A Stray Black Hole that Swirls Gas Clouds ―More Reliable Evidence of an Intermediate-Mass Black Hole Lurking around the Center of the Milky Way―
February 28, 2019
National Astronomical Observatory of Japan Keio University
The Atacama Large Millimeter/submillimeter Array (ALMA) captured details of a previously unknown structure of the peculiar molecular cloud located near the center of the Milky Way. Analysis of its motion revealed the existence of a black hole with a mass 30,000 times that of the Sun. This result shows that there is a possibility that many other similar black holes are hidden around the center of the Milky Way.
Many galaxies are known to have a supermassive black hole at their nucleus, but their formation process is regarded as one of the big mysteries of the universe. In theory, it is thought that intermediate-mass black holes, which have masses of about several hundred to 100,000 times that of the Sun, act as "seeds," which then merge and grow to form a supermassive black hole. However, even though there have been several reported cases of intermediate-mass black holes, no definitive evidence proving their existence has yet been obtained.
For this research, a team consisting of Shunya Takekawa, a project researcher at the National Astronomical Observatory of Japan’s Nobeyama Radio Observatory, Professor Tomoharu Oka of the Keio University Faculty of Science and Technology, Department of Physics, and others, used ALMA to carry out a high resolution radio wave observation of a molecular gas cloud with an unusual velocity discovered about 20 light-years away from Sagittarius A*, the nucleus of the Milky Way. From this, it seemed that this molecular gas cloud was made up of multiple gas streams having orbital motions influenced by a strong pull of an "invisible gravitational source." Detailed kinematic analyses revealed that an enormous mass equivalent to 30,000 times that of the Sun was concentrated in a region much smaller than our Solar System. This strongly suggests that a heavy intermediate-mass black hole is drifting near the nucleus of the Milky Way. The findings of this research are extremely important not only because they lead to an explanation of the origins of supermassive black holes and an understanding of galactic evolution, but also because they lead to the possibility of opening new doors for the investigation of black holes.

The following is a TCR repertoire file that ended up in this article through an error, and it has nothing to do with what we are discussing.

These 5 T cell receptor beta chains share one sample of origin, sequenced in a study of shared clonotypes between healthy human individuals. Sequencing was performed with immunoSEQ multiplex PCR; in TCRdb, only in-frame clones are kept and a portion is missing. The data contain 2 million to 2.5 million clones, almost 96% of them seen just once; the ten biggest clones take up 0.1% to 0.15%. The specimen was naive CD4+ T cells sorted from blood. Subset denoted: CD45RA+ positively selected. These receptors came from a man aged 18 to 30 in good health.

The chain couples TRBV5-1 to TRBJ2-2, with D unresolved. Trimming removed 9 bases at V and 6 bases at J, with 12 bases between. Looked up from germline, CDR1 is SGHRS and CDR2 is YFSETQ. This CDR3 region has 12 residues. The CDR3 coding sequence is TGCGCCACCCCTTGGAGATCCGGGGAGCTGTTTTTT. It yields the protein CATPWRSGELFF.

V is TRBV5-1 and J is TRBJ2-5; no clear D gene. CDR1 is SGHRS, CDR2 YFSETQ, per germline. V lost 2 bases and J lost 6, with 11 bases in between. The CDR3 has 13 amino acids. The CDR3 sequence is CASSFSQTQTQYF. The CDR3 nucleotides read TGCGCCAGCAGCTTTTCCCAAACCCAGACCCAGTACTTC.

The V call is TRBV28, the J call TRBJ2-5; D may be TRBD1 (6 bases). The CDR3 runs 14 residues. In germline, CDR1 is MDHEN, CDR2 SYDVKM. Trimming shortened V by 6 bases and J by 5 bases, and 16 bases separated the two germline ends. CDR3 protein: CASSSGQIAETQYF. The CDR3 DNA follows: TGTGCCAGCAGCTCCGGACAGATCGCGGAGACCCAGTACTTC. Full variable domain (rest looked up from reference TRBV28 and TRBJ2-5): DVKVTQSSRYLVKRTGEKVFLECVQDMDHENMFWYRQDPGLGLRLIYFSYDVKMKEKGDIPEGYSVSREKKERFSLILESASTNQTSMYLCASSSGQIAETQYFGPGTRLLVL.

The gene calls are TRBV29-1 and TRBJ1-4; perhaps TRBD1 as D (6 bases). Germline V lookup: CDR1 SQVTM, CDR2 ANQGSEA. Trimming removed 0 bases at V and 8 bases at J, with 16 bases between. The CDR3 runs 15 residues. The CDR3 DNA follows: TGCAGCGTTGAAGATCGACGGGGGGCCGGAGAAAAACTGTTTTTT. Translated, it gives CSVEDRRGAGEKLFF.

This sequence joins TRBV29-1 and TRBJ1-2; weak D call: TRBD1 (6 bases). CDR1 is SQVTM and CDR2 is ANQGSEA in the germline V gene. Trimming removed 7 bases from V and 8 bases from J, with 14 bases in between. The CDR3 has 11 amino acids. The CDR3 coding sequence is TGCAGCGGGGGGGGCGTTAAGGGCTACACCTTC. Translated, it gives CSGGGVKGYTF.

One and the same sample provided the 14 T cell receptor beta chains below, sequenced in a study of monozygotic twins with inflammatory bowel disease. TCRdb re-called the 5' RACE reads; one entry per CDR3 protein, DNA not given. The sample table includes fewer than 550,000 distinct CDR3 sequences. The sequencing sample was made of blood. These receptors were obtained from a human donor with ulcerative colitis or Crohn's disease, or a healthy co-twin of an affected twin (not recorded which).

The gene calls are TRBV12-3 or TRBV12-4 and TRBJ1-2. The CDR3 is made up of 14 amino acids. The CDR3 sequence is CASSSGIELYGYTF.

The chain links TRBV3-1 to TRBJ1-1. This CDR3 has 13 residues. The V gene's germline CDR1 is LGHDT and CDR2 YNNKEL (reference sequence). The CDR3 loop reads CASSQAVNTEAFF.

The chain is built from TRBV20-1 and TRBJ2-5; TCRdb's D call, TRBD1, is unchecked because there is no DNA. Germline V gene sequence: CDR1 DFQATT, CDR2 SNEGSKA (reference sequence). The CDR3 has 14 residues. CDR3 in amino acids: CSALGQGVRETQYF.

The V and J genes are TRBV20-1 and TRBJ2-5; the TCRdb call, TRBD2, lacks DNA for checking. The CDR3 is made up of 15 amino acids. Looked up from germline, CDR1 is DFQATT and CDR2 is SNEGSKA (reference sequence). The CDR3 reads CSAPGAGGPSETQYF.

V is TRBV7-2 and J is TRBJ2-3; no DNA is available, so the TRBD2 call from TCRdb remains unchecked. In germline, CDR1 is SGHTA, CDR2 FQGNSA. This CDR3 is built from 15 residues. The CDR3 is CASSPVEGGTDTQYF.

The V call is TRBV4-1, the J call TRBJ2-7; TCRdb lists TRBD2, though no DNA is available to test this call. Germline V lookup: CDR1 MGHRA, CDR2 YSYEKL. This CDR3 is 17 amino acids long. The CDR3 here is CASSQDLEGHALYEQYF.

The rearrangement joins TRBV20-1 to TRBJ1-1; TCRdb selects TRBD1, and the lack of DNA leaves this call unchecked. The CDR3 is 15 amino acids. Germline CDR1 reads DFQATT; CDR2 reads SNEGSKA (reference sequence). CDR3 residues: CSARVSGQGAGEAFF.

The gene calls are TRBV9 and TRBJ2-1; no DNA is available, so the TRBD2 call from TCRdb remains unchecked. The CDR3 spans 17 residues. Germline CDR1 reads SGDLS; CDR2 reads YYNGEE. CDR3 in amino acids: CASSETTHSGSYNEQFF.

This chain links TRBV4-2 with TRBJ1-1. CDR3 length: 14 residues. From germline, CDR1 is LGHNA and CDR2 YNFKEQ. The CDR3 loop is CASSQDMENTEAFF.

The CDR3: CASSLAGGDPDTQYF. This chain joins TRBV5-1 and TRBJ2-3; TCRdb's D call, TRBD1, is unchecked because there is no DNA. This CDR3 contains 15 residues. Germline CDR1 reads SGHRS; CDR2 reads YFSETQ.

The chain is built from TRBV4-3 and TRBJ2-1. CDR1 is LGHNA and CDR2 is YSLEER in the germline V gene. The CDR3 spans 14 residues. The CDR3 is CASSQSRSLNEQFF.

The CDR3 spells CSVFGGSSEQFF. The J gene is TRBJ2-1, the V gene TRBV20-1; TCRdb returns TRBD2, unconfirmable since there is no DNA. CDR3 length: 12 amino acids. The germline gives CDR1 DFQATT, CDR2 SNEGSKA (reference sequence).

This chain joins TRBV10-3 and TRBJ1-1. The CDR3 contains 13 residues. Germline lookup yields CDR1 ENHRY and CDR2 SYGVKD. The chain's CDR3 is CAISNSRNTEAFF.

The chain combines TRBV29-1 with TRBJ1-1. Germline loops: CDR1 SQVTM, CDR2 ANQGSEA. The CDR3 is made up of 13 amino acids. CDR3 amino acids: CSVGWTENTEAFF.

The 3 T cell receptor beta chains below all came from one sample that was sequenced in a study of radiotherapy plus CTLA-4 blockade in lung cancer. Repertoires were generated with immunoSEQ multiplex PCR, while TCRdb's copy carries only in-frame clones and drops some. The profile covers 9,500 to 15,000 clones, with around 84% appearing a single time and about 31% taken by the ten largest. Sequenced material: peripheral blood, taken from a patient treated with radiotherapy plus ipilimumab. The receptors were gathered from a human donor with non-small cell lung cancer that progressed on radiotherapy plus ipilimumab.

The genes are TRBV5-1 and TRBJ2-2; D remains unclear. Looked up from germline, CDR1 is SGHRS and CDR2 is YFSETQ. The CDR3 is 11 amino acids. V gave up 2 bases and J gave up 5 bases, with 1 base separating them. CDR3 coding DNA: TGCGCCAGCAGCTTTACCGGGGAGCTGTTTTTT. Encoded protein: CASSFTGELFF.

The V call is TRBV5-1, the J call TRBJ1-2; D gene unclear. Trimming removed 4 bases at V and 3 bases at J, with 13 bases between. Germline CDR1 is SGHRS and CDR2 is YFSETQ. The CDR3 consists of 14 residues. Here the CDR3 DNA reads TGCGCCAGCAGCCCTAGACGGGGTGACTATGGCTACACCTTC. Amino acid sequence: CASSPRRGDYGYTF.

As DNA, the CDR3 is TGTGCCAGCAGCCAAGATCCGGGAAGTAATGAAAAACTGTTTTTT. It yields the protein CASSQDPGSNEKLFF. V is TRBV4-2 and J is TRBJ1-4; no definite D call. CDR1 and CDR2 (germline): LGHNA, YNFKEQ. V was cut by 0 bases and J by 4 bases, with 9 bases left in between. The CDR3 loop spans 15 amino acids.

The findings of this research were published in the January 20 issue of the American astrophysics journal, The Astrophysical Journal Letters.